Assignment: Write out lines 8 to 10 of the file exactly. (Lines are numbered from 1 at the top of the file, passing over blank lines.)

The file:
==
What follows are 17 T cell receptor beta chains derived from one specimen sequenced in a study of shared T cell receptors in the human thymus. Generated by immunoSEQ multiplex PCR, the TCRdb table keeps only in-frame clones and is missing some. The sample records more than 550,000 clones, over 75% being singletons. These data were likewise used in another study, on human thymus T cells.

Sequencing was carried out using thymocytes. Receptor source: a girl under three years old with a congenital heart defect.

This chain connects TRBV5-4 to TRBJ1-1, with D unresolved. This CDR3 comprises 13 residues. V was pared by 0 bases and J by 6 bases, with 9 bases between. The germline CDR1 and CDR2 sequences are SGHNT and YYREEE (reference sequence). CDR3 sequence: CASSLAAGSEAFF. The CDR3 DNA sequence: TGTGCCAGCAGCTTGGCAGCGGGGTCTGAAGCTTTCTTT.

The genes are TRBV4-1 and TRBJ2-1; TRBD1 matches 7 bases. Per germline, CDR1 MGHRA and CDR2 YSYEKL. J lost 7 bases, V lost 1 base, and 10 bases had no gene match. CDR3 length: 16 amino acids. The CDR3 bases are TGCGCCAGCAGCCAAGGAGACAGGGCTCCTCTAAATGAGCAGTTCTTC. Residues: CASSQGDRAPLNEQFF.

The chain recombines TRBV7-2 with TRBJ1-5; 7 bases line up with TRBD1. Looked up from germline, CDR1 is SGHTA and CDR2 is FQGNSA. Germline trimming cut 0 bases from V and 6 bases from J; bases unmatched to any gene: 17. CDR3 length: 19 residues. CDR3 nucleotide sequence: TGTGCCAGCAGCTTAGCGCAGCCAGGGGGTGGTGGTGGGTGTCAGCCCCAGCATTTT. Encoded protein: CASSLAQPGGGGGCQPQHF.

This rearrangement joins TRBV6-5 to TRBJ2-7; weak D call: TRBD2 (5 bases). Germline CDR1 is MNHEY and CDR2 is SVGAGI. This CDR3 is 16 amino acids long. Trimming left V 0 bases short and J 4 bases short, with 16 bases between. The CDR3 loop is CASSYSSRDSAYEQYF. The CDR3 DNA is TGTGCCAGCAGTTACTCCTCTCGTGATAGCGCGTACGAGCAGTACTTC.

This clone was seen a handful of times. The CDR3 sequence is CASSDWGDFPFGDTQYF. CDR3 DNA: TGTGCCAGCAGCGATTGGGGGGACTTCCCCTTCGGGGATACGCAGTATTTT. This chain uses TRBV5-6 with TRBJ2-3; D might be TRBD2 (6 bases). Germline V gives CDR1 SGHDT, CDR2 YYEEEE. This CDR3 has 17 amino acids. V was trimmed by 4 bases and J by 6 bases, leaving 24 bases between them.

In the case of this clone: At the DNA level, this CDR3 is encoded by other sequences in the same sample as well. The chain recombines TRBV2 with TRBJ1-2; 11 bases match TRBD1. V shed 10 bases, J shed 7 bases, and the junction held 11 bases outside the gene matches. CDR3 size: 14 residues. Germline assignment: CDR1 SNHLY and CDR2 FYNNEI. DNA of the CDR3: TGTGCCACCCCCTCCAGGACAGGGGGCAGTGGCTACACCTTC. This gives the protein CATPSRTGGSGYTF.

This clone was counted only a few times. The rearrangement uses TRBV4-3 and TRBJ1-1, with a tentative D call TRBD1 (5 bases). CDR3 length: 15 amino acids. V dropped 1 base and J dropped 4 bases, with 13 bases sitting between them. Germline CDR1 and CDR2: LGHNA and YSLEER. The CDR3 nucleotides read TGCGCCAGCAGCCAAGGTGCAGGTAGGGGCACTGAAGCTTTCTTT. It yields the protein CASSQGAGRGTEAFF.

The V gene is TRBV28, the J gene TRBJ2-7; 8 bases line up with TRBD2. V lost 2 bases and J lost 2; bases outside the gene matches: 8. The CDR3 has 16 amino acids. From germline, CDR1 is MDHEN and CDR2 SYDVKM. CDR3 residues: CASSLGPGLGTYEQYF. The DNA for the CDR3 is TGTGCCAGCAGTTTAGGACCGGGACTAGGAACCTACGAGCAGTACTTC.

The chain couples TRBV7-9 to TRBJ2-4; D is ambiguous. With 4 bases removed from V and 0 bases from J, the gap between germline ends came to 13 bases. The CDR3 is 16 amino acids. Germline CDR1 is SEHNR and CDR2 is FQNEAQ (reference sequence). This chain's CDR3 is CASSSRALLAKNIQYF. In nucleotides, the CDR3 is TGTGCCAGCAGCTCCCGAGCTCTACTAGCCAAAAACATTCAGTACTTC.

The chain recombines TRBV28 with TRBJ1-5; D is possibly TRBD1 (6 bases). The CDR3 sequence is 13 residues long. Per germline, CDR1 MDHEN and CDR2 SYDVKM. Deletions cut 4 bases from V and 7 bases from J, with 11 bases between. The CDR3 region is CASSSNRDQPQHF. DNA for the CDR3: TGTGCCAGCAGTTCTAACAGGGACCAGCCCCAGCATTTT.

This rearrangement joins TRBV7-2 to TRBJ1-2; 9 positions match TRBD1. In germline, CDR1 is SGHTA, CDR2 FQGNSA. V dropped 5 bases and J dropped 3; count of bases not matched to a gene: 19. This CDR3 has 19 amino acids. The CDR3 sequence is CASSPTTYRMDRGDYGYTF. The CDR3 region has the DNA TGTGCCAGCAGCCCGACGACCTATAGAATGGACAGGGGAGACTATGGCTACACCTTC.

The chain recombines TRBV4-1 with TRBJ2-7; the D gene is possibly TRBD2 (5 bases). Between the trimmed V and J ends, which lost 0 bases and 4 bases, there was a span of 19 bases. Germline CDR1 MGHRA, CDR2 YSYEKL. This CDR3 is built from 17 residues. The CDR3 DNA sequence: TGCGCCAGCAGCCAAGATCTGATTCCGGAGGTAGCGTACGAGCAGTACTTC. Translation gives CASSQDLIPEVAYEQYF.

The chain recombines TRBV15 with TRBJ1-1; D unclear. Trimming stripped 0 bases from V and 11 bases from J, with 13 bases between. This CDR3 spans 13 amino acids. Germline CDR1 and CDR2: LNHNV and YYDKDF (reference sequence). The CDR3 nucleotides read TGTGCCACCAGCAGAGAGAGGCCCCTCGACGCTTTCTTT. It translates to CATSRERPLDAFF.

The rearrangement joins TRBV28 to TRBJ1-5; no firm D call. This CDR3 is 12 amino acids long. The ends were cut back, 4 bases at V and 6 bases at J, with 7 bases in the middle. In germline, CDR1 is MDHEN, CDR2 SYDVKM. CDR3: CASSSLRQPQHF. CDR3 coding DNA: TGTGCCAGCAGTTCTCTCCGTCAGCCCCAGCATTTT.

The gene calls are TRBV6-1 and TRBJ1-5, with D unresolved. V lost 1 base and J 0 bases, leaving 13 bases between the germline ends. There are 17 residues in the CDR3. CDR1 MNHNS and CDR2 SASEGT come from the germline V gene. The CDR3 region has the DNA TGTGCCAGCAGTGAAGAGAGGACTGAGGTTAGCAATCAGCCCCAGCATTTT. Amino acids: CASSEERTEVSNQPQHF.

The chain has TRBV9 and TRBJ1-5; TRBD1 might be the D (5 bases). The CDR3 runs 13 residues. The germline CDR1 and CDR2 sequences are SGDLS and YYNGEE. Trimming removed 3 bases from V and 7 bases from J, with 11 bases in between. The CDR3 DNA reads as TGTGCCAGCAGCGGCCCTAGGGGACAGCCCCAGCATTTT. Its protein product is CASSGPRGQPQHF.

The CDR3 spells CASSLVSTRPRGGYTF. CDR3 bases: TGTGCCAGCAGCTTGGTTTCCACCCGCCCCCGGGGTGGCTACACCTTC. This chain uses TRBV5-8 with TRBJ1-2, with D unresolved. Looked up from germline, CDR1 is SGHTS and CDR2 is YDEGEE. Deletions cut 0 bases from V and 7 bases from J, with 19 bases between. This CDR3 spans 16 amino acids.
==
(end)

In the case of this clone: At the DNA level, this CDR3 is encoded by other sequences in the same sample as well. The chain recombines TRBV2 with TRBJ1-2; 11 bases match TRBD1. V shed 10 bases, J shed 7 bases, and the junction held 11 bases outside the gene matches. CDR3 size: 14 residues. Germline assignment: CDR1 SNHLY and CDR2 FYNNEI. DNA of the CDR3: TGTGCCACCCCCTCCAGGACAGGGGGCAGTGGCTACACCTTC. This gives the protein CATPSRTGGSGYTF.

This clone was counted only a few times. The rearrangement uses TRBV4-3 and TRBJ1-1, with a tentative D call TRBD1 (5 bases). CDR3 length: 15 amino acids. V dropped 1 base and J dropped 4 bases, with 13 bases sitting between them. Germline CDR1 and CDR2: LGHNA and YSLEER. The CDR3 nucleotides read TGCGCCAGCAGCCAAGGTGCAGGTAGGGGCACTGAAGCTTTCTTT. It yields the protein CASSQGAGRGTEAFF.

The V gene is TRBV28, the J gene TRBJ2-7; 8 bases line up with TRBD2. V lost 2 bases and J lost 2; bases outside the gene matches: 8. The CDR3 has 16 amino acids. From germline, CDR1 is MDHEN and CDR2 SYDVKM. CDR3 residues: CASSLGPGLGTYEQYF. The DNA for the CDR3 is TGTGCCAGCAGTTTAGGACCGGGACTAGGAACCTACGAGCAGTACTTC.